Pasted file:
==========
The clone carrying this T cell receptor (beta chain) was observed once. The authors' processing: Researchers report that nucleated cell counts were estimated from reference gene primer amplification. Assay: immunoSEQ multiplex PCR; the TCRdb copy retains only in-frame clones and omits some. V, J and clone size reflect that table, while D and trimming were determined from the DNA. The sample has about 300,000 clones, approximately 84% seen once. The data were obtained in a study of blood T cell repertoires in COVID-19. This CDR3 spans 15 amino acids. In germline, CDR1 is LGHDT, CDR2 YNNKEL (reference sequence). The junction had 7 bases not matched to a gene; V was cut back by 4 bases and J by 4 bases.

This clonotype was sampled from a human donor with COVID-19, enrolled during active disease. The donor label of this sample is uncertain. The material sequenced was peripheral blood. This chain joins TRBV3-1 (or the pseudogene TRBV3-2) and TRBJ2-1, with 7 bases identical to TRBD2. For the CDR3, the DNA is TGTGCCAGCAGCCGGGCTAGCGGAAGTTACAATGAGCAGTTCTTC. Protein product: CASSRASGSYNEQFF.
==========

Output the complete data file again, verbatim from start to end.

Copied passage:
The clone carrying this T cell receptor (beta chain) was observed once. The authors' processing: Researchers report that nucleated cell counts were estimated from reference gene primer amplification. Assay: immunoSEQ multiplex PCR; the TCRdb copy retains only in-frame clones and omits some. V, J and clone size reflect that table, while D and trimming were determined from the DNA. The sample has about 300,000 clones, approximately 84% seen once. The data were obtained in a study of blood T cell repertoires in COVID-19. This CDR3 spans 15 amino acids. In germline, CDR1 is LGHDT, CDR2 YNNKEL (reference sequence). The junction had 7 bases not matched to a gene; V was cut back by 4 bases and J by 4 bases.

This clonotype was sampled from a human donor with COVID-19, enrolled during active disease. The donor label of this sample is uncertain. The material sequenced was peripheral blood. This chain joins TRBV3-1 (or the pseudogene TRBV3-2) and TRBJ2-1, with 7 bases identical to TRBD2. For the CDR3, the DNA is TGTGCCAGCAGCCGGGCTAGCGGAAGTTACAATGAGCAGTTCTTC. Protein product: CASSRASGSYNEQFF.